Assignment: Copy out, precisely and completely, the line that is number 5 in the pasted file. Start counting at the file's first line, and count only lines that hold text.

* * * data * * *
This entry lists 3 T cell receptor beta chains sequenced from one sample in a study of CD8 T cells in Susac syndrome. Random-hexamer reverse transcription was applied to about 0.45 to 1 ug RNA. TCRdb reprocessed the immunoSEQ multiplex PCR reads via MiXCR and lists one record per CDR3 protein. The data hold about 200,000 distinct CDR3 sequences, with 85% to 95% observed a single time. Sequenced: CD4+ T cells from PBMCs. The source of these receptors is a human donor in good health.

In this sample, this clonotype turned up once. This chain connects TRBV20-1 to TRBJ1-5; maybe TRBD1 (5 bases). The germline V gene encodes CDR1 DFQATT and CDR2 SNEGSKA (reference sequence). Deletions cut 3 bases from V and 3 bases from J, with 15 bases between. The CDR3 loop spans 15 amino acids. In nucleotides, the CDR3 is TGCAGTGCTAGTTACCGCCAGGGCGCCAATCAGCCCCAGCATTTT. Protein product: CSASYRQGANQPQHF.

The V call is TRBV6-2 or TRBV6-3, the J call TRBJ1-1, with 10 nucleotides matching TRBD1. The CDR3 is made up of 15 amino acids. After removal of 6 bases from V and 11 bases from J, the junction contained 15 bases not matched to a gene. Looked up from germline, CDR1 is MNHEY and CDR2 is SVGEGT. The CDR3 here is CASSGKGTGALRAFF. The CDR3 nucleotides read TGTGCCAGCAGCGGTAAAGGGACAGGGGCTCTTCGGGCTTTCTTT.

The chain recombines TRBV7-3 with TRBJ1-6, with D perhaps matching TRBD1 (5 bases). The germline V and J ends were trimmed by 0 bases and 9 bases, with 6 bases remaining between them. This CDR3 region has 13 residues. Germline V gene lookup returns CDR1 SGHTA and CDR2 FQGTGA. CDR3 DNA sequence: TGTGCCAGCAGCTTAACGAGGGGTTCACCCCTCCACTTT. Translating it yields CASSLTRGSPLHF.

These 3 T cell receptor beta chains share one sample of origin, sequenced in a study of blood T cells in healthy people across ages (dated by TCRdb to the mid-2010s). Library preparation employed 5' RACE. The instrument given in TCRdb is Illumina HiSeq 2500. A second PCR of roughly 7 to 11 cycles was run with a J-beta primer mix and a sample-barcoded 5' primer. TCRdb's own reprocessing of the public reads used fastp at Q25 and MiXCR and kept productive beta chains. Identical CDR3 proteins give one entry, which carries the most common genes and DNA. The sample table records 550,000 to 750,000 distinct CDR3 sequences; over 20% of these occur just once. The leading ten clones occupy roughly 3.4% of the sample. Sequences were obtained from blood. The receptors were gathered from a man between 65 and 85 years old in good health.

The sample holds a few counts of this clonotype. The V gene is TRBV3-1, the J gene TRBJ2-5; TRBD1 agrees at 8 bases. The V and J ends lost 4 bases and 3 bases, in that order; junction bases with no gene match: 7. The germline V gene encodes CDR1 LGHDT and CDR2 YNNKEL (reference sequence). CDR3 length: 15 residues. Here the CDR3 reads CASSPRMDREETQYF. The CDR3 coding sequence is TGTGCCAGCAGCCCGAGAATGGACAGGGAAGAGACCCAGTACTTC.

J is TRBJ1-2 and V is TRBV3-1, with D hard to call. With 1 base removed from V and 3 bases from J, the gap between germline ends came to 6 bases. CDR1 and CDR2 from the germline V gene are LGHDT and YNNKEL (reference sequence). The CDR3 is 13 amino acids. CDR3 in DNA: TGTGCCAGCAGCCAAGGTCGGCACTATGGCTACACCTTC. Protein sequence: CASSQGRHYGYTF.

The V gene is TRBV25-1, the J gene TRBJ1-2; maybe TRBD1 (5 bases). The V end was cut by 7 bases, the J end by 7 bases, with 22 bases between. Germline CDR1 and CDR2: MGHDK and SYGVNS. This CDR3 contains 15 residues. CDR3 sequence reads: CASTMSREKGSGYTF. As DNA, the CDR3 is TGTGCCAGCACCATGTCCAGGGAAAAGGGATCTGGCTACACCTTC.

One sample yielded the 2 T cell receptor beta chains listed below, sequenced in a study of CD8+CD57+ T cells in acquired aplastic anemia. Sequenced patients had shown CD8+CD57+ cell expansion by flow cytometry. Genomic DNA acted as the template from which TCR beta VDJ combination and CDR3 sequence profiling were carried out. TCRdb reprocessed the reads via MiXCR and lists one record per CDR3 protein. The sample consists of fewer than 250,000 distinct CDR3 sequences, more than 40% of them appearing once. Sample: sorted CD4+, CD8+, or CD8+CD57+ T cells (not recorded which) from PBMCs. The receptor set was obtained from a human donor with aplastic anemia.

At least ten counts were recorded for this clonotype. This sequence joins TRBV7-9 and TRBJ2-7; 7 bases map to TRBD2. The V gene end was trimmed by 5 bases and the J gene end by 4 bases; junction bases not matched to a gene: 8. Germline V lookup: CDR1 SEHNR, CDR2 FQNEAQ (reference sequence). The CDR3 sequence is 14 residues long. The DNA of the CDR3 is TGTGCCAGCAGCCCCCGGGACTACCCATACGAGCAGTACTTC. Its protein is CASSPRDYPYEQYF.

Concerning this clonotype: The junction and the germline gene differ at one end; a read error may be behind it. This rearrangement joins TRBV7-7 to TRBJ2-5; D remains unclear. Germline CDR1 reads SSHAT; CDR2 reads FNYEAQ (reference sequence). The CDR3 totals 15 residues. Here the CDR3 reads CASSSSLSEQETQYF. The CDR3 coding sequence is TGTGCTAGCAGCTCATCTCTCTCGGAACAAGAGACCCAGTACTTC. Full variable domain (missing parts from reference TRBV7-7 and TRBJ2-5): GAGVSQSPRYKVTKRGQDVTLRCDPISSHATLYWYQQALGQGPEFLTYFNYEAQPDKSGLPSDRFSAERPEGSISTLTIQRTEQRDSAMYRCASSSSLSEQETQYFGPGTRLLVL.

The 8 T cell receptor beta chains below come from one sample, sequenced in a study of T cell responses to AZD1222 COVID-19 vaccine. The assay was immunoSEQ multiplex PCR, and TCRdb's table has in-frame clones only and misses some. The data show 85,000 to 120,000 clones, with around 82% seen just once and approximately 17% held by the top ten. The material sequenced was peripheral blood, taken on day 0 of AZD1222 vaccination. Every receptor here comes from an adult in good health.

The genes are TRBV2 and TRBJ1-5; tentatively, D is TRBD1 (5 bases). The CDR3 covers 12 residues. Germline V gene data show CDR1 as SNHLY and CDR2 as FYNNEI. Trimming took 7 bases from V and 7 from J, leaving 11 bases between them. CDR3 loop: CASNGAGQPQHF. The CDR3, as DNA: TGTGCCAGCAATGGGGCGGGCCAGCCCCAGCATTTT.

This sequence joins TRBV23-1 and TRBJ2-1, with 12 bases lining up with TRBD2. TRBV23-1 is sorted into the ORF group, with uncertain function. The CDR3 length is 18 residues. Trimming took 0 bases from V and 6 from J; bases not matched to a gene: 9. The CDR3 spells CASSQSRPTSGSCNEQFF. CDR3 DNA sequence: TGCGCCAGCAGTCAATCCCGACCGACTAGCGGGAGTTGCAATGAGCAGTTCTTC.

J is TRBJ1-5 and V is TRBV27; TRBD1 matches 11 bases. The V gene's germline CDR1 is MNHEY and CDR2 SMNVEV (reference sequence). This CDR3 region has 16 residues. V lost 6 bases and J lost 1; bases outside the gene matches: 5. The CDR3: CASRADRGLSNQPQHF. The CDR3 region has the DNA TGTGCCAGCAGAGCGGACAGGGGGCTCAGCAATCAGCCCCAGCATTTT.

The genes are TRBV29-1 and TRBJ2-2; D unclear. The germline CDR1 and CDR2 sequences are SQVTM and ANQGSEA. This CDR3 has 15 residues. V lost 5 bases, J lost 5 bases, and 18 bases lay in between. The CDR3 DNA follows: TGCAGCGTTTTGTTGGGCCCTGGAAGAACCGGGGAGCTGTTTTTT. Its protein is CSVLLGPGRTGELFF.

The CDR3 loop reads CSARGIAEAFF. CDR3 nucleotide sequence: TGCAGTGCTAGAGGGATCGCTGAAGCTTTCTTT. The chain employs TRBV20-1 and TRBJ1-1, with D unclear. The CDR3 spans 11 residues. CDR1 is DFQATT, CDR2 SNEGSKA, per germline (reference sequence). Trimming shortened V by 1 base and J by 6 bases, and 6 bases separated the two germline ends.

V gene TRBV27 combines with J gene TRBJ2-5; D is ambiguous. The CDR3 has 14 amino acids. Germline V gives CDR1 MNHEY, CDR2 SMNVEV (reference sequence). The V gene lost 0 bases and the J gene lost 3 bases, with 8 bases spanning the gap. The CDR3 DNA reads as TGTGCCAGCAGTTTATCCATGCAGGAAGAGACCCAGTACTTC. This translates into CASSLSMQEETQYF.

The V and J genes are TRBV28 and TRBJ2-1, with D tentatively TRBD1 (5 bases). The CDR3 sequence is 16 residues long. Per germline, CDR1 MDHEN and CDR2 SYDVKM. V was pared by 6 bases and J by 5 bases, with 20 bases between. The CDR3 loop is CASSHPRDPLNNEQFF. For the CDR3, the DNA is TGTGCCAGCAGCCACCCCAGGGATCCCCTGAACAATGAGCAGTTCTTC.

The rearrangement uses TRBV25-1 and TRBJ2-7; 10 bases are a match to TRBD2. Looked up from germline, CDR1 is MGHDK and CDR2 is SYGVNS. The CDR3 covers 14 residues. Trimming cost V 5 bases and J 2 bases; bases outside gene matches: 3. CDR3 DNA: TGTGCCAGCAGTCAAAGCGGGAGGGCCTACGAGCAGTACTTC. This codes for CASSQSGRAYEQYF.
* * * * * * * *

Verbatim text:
These 3 T cell receptor beta chains share one sample of origin, sequenced in a study of blood T cells in healthy people across ages (dated by TCRdb to the mid-2010s). Library preparation employed 5' RACE. The instrument given in TCRdb is Illumina HiSeq 2500. A second PCR of roughly 7 to 11 cycles was run with a J-beta primer mix and a sample-barcoded 5' primer. TCRdb's own reprocessing of the public reads used fastp at Q25 and MiXCR and kept productive beta chains. Identical CDR3 proteins give one entry, which carries the most common genes and DNA. The sample table records 550,000 to 750,000 distinct CDR3 sequences; over 20% of these occur just once. The leading ten clones occupy roughly 3.4% of the sample. Sequences were obtained from blood. The receptors were gathered from a man between 65 and 85 years old in good health.